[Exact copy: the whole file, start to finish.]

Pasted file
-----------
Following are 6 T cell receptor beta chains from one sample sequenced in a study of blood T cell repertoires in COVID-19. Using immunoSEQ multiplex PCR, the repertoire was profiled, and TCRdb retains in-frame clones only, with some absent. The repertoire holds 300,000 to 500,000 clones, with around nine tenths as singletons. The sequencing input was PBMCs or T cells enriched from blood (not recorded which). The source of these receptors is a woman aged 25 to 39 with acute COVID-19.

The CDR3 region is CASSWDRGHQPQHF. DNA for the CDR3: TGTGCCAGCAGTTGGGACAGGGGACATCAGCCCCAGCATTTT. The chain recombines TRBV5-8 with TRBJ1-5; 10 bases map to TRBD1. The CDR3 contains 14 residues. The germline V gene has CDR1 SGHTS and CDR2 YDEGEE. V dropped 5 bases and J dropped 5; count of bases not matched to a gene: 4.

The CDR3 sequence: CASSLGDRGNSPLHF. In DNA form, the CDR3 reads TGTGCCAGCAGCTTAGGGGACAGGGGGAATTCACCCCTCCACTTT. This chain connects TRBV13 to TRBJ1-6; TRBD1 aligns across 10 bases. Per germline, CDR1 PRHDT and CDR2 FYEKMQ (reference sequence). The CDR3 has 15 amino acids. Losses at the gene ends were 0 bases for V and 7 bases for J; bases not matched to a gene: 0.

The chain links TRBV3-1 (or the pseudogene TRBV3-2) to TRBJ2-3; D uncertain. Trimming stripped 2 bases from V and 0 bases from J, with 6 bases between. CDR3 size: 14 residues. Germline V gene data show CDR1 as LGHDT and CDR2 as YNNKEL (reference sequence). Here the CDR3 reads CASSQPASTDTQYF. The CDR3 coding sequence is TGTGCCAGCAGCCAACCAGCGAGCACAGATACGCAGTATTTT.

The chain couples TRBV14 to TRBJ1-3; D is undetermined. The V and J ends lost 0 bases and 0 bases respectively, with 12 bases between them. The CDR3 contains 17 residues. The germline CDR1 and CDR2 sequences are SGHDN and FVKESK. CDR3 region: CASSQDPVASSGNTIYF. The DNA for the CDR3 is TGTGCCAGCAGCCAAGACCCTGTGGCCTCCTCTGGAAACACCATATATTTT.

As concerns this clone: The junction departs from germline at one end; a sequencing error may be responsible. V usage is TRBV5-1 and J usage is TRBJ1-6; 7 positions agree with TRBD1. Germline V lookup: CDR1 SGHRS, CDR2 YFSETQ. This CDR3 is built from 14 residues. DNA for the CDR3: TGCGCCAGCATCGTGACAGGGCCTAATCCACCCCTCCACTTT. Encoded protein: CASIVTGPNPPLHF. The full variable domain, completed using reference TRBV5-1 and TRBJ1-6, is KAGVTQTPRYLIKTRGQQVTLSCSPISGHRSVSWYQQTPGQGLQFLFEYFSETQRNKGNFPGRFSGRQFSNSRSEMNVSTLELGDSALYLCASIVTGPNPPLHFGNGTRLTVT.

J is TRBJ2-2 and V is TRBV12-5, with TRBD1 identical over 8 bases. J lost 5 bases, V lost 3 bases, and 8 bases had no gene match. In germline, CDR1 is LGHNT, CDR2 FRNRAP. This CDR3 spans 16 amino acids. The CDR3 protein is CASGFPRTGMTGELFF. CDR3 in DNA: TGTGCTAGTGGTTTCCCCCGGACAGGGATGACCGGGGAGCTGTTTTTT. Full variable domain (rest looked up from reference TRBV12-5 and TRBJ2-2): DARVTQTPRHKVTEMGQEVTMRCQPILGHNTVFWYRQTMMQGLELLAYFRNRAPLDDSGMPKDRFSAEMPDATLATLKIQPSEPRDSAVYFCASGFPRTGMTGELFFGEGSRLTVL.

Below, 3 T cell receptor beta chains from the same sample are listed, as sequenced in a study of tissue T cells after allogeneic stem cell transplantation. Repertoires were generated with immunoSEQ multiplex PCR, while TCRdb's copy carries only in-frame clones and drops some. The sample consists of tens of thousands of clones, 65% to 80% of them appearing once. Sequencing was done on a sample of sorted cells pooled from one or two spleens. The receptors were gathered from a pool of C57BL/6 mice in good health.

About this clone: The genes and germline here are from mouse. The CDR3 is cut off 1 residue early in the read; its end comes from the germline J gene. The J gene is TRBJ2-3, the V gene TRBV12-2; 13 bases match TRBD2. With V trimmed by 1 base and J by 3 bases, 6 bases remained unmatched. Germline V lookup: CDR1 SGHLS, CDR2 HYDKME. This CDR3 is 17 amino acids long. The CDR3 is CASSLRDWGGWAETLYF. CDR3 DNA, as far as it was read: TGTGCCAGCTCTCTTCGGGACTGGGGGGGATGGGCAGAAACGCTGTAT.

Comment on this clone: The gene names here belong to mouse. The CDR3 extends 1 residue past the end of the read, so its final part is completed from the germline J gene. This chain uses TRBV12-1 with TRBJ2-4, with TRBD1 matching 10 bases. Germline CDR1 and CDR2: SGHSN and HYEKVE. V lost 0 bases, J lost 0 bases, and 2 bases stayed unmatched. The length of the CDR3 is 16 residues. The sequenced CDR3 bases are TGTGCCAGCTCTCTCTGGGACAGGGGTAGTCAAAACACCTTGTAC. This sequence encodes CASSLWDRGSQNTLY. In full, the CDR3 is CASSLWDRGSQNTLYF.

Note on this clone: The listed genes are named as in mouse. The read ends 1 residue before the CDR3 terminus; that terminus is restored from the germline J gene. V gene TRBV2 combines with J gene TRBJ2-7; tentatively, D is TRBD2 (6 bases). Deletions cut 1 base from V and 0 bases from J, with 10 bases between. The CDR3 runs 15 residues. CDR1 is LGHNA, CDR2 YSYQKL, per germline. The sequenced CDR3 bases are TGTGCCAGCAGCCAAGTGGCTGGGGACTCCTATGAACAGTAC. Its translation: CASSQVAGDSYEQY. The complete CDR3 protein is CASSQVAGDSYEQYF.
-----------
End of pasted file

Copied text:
Following are 6 T cell receptor beta chains from one sample sequenced in a study of blood T cell repertoires in COVID-19. Using immunoSEQ multiplex PCR, the repertoire was profiled, and TCRdb retains in-frame clones only, with some absent. The repertoire holds 300,000 to 500,000 clones, with around nine tenths as singletons. The sequencing input was PBMCs or T cells enriched from blood (not recorded which). The source of these receptors is a woman aged 25 to 39 with acute COVID-19.

The CDR3 region is CASSWDRGHQPQHF. DNA for the CDR3: TGTGCCAGCAGTTGGGACAGGGGACATCAGCCCCAGCATTTT. The chain recombines TRBV5-8 with TRBJ1-5; 10 bases map to TRBD1. The CDR3 contains 14 residues. The germline V gene has CDR1 SGHTS and CDR2 YDEGEE. V dropped 5 bases and J dropped 5; count of bases not matched to a gene: 4.

The CDR3 sequence: CASSLGDRGNSPLHF. In DNA form, the CDR3 reads TGTGCCAGCAGCTTAGGGGACAGGGGGAATTCACCCCTCCACTTT. This chain connects TRBV13 to TRBJ1-6; TRBD1 aligns across 10 bases. Per germline, CDR1 PRHDT and CDR2 FYEKMQ (reference sequence). The CDR3 has 15 amino acids. Losses at the gene ends were 0 bases for V and 7 bases for J; bases not matched to a gene: 0.

The chain links TRBV3-1 (or the pseudogene TRBV3-2) to TRBJ2-3; D uncertain. Trimming stripped 2 bases from V and 0 bases from J, with 6 bases between. CDR3 size: 14 residues. Germline V gene data show CDR1 as LGHDT and CDR2 as YNNKEL (reference sequence). Here the CDR3 reads CASSQPASTDTQYF. The CDR3 coding sequence is TGTGCCAGCAGCCAACCAGCGAGCACAGATACGCAGTATTTT.

The chain couples TRBV14 to TRBJ1-3; D is undetermined. The V and J ends lost 0 bases and 0 bases respectively, with 12 bases between them. The CDR3 contains 17 residues. The germline CDR1 and CDR2 sequences are SGHDN and FVKESK. CDR3 region: CASSQDPVASSGNTIYF. The DNA for the CDR3 is TGTGCCAGCAGCCAAGACCCTGTGGCCTCCTCTGGAAACACCATATATTTT.

As concerns this clone: The junction departs from germline at one end; a sequencing error may be responsible. V usage is TRBV5-1 and J usage is TRBJ1-6; 7 positions agree with TRBD1. Germline V lookup: CDR1 SGHRS, CDR2 YFSETQ. This CDR3 is built from 14 residues. DNA for the CDR3: TGCGCCAGCATCGTGACAGGGCCTAATCCACCCCTCCACTTT. Encoded protein: CASIVTGPNPPLHF. The full variable domain, completed using reference TRBV5-1 and TRBJ1-6, is KAGVTQTPRYLIKTRGQQVTLSCSPISGHRSVSWYQQTPGQGLQFLFEYFSETQRNKGNFPGRFSGRQFSNSRSEMNVSTLELGDSALYLCASIVTGPNPPLHFGNGTRLTVT.

J is TRBJ2-2 and V is TRBV12-5, with TRBD1 identical over 8 bases. J lost 5 bases, V lost 3 bases, and 8 bases had no gene match. In germline, CDR1 is LGHNT, CDR2 FRNRAP. This CDR3 spans 16 amino acids. The CDR3 protein is CASGFPRTGMTGELFF. CDR3 in DNA: TGTGCTAGTGGTTTCCCCCGGACAGGGATGACCGGGGAGCTGTTTTTT. Full variable domain (rest looked up from reference TRBV12-5 and TRBJ2-2): DARVTQTPRHKVTEMGQEVTMRCQPILGHNTVFWYRQTMMQGLELLAYFRNRAPLDDSGMPKDRFSAEMPDATLATLKIQPSEPRDSAVYFCASGFPRTGMTGELFFGEGSRLTVL.

Below, 3 T cell receptor beta chains from the same sample are listed, as sequenced in a study of tissue T cells after allogeneic stem cell transplantation. Repertoires were generated with immunoSEQ multiplex PCR, while TCRdb's copy carries only in-frame clones and drops some. The sample consists of tens of thousands of clones, 65% to 80% of them appearing once. Sequencing was done on a sample of sorted cells pooled from one or two spleens. The receptors were gathered from a pool of C57BL/6 mice in good health.

About this clone: The genes and germline here are from mouse. The CDR3 is cut off 1 residue early in the read; its end comes from the germline J gene. The J gene is TRBJ2-3, the V gene TRBV12-2; 13 bases match TRBD2. With V trimmed by 1 base and J by 3 bases, 6 bases remained unmatched. Germline V lookup: CDR1 SGHLS, CDR2 HYDKME. This CDR3 is 17 amino acids long. The CDR3 is CASSLRDWGGWAETLYF. CDR3 DNA, as far as it was read: TGTGCCAGCTCTCTTCGGGACTGGGGGGGATGGGCAGAAACGCTGTAT.

Comment on this clone: The gene names here belong to mouse. The CDR3 extends 1 residue past the end of the read, so its final part is completed from the germline J gene. This chain uses TRBV12-1 with TRBJ2-4, with TRBD1 matching 10 bases. Germline CDR1 and CDR2: SGHSN and HYEKVE. V lost 0 bases, J lost 0 bases, and 2 bases stayed unmatched. The length of the CDR3 is 16 residues. The sequenced CDR3 bases are TGTGCCAGCTCTCTCTGGGACAGGGGTAGTCAAAACACCTTGTAC. This sequence encodes CASSLWDRGSQNTLY. In full, the CDR3 is CASSLWDRGSQNTLYF.

Note on this clone: The listed genes are named as in mouse. The read ends 1 residue before the CDR3 terminus; that terminus is restored from the germline J gene. V gene TRBV2 combines with J gene TRBJ2-7; tentatively, D is TRBD2 (6 bases). Deletions cut 1 base from V and 0 bases from J, with 10 bases between. The CDR3 runs 15 residues. CDR1 is LGHNA, CDR2 YSYQKL, per germline. The sequenced CDR3 bases are TGTGCCAGCAGCCAAGTGGCTGGGGACTCCTATGAACAGTAC. Its translation: CASSQVAGDSYEQY. The complete CDR3 protein is CASSQVAGDSYEQYF.